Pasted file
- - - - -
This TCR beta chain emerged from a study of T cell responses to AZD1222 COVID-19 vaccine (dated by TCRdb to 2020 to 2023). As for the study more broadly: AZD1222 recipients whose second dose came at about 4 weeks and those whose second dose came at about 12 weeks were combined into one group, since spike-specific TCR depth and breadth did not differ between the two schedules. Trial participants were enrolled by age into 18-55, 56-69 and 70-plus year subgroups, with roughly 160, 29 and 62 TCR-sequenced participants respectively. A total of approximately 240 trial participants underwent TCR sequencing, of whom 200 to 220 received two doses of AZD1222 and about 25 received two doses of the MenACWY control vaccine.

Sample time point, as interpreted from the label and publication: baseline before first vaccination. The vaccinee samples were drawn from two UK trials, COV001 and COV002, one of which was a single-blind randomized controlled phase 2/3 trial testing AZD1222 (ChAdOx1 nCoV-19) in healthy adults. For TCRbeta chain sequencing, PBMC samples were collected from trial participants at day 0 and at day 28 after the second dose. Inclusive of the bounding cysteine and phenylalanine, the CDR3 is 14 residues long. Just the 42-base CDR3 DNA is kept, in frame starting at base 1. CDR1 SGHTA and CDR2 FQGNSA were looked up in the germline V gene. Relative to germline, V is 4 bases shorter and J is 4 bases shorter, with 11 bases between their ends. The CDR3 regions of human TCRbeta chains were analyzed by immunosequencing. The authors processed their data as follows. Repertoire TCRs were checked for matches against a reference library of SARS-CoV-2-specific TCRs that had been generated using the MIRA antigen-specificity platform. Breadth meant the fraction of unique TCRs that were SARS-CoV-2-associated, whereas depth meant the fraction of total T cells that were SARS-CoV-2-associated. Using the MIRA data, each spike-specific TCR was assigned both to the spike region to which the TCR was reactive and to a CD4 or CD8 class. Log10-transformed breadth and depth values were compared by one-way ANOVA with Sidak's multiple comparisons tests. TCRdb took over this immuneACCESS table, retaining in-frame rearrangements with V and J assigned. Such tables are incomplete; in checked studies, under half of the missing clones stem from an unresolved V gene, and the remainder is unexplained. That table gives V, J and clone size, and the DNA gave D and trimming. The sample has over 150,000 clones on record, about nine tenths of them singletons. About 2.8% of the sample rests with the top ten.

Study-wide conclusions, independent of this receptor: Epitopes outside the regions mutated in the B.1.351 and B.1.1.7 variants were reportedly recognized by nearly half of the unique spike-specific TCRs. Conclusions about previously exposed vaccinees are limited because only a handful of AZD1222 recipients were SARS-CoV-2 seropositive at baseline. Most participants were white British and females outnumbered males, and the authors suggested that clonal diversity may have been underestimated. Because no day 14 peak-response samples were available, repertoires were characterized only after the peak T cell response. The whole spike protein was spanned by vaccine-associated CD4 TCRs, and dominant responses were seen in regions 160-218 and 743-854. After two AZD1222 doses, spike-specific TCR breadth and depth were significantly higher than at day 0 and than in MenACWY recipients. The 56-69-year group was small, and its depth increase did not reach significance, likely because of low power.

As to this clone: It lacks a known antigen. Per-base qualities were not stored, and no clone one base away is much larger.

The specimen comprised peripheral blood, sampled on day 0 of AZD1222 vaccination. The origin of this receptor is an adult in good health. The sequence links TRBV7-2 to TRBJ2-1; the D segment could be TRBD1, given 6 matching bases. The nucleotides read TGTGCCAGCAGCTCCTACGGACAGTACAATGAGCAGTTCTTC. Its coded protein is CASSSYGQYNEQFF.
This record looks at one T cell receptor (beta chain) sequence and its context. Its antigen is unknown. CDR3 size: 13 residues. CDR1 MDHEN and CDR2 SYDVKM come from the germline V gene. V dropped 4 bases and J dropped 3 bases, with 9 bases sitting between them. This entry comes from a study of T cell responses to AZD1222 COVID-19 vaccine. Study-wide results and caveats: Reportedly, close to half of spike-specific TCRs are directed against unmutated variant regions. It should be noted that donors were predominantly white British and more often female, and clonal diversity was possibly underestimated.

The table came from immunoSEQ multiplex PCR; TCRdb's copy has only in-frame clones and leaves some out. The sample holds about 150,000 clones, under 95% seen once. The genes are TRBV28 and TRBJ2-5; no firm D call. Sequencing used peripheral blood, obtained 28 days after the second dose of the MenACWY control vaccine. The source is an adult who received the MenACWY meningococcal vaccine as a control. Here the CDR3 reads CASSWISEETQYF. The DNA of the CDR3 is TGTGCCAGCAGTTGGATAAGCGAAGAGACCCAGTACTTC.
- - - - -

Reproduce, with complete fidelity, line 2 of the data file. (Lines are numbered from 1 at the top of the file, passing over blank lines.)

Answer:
Sample time point, as interpreted from the label and publication: baseline before first vaccination. The vaccinee samples were drawn from two UK trials, COV001 and COV002, one of which was a single-blind randomized controlled phase 2/3 trial testing AZD1222 (ChAdOx1 nCoV-19) in healthy adults. For TCRbeta chain sequencing, PBMC samples were collected from trial participants at day 0 and at day 28 after the second dose. Inclusive of the bounding cysteine and phenylalanine, the CDR3 is 14 residues long. Just the 42-base CDR3 DNA is kept, in frame starting at base 1. CDR1 SGHTA and CDR2 FQGNSA were looked up in the germline V gene. Relative to germline, V is 4 bases shorter and J is 4 bases shorter, with 11 bases between their ends. The CDR3 regions of human TCRbeta chains were analyzed by immunosequencing. The authors processed their data as follows. Repertoire TCRs were checked for matches against a reference library of SARS-CoV-2-specific TCRs that had been generated using the MIRA antigen-specificity platform. Breadth meant the fraction of unique TCRs that were SARS-CoV-2-associated, whereas depth meant the fraction of total T cells that were SARS-CoV-2-associated. Using the MIRA data, each spike-specific TCR was assigned both to the spike region to which the TCR was reactive and to a CD4 or CD8 class. Log10-transformed breadth and depth values were compared by one-way ANOVA with Sidak's multiple comparisons tests. TCRdb took over this immuneACCESS table, retaining in-frame rearrangements with V and J assigned. Such tables are incomplete; in checked studies, under half of the missing clones stem from an unresolved V gene, and the remainder is unexplained. That table gives V, J and clone size, and the DNA gave D and trimming. The sample has over 150,000 clones on record, about nine tenths of them singletons. About 2.8% of the sample rests with the top ten.